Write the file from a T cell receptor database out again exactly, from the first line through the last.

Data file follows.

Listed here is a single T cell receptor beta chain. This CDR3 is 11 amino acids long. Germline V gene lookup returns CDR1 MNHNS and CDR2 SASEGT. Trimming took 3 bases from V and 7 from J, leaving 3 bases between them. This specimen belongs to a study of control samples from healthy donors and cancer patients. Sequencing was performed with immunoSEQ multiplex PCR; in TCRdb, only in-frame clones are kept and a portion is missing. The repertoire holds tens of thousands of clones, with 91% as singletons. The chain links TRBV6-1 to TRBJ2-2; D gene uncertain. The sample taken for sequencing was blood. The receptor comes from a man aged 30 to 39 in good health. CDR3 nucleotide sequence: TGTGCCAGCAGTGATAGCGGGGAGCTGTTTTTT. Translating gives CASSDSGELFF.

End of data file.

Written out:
Listed here is a single T cell receptor beta chain. This CDR3 is 11 amino acids long. Germline V gene lookup returns CDR1 MNHNS and CDR2 SASEGT. Trimming took 3 bases from V and 7 from J, leaving 3 bases between them. This specimen belongs to a study of control samples from healthy donors and cancer patients. Sequencing was performed with immunoSEQ multiplex PCR; in TCRdb, only in-frame clones are kept and a portion is missing. The repertoire holds tens of thousands of clones, with 91% as singletons. The chain links TRBV6-1 to TRBJ2-2; D gene uncertain. The sample taken for sequencing was blood. The receptor comes from a man aged 30 to 39 in good health. CDR3 nucleotide sequence: TGTGCCAGCAGTGATAGCGGGGAGCTGTTTTTT. Translating gives CASSDSGELFF.